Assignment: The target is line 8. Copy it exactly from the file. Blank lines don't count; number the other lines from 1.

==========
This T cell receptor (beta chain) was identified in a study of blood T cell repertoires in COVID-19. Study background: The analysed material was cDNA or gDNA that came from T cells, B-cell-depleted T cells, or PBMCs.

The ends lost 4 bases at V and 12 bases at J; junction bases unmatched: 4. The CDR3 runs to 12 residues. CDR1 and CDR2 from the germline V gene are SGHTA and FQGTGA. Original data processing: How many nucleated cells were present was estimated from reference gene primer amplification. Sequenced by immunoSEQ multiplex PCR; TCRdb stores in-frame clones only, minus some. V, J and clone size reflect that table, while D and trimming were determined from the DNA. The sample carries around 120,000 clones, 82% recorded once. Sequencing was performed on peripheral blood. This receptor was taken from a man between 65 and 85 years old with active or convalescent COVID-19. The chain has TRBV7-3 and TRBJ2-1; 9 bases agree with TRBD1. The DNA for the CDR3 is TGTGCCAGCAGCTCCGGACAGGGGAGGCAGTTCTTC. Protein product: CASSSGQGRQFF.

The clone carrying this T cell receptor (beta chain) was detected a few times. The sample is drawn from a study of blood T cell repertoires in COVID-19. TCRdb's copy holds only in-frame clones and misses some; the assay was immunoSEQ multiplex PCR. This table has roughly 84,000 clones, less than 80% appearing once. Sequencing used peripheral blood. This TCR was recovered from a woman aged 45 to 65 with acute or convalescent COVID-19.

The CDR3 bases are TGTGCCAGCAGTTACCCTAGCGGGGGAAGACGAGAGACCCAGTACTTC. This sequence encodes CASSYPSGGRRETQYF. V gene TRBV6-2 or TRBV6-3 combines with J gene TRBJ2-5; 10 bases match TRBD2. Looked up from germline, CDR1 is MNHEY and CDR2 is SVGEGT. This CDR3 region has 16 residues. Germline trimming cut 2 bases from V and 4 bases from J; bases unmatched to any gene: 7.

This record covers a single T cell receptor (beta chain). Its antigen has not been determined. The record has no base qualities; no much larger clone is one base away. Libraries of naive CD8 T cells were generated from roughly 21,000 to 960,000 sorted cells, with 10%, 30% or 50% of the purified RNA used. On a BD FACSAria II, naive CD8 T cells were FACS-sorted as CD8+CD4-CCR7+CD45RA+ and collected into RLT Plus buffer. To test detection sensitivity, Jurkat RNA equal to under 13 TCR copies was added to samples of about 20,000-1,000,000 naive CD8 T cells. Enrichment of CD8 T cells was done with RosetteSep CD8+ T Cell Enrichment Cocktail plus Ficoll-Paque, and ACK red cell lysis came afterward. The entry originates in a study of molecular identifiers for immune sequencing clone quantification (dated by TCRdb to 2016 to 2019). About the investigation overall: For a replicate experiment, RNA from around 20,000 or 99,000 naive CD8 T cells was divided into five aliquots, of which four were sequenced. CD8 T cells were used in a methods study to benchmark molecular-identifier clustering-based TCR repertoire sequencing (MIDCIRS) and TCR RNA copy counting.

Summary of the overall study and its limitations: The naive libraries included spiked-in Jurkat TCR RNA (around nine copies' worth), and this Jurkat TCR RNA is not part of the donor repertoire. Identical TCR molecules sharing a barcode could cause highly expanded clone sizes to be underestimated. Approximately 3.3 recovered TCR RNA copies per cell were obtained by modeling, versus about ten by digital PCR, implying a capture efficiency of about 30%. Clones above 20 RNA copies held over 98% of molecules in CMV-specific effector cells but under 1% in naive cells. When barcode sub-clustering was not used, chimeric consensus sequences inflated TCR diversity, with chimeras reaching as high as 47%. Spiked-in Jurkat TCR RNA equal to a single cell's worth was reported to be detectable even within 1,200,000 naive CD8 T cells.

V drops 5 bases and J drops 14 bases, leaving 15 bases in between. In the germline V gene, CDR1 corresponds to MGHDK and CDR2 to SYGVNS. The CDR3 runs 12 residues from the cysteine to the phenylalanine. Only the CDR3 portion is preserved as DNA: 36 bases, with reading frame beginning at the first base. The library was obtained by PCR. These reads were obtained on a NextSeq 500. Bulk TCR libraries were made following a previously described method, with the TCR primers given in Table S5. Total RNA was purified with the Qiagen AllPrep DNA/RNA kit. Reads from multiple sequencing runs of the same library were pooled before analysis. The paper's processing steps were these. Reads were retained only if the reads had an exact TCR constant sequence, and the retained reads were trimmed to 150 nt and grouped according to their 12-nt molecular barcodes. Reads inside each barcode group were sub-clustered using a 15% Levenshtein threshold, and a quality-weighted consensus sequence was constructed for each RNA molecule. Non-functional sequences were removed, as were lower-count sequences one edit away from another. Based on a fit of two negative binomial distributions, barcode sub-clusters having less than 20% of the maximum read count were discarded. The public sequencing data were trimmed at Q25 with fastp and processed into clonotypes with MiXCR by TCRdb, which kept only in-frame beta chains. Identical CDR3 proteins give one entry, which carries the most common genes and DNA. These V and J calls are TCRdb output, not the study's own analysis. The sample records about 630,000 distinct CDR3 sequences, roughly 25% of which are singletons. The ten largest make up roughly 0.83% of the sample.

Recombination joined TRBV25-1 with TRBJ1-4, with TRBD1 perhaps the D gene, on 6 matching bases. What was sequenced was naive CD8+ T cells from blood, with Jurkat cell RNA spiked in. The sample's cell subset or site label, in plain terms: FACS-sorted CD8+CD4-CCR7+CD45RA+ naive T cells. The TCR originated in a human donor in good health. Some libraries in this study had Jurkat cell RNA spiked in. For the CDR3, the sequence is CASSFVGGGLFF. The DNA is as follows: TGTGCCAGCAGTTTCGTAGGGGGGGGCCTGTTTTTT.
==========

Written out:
Recombination joined TRBV25-1 with TRBJ1-4, with TRBD1 perhaps the D gene, on 6 matching bases. What was sequenced was naive CD8+ T cells from blood, with Jurkat cell RNA spiked in. The sample's cell subset or site label, in plain terms: FACS-sorted CD8+CD4-CCR7+CD45RA+ naive T cells. The TCR originated in a human donor in good health. Some libraries in this study had Jurkat cell RNA spiked in. For the CDR3, the sequence is CASSFVGGGLFF. The DNA is as follows: TGTGCCAGCAGTTTCGTAGGGGGGGGCCTGTTTTTT.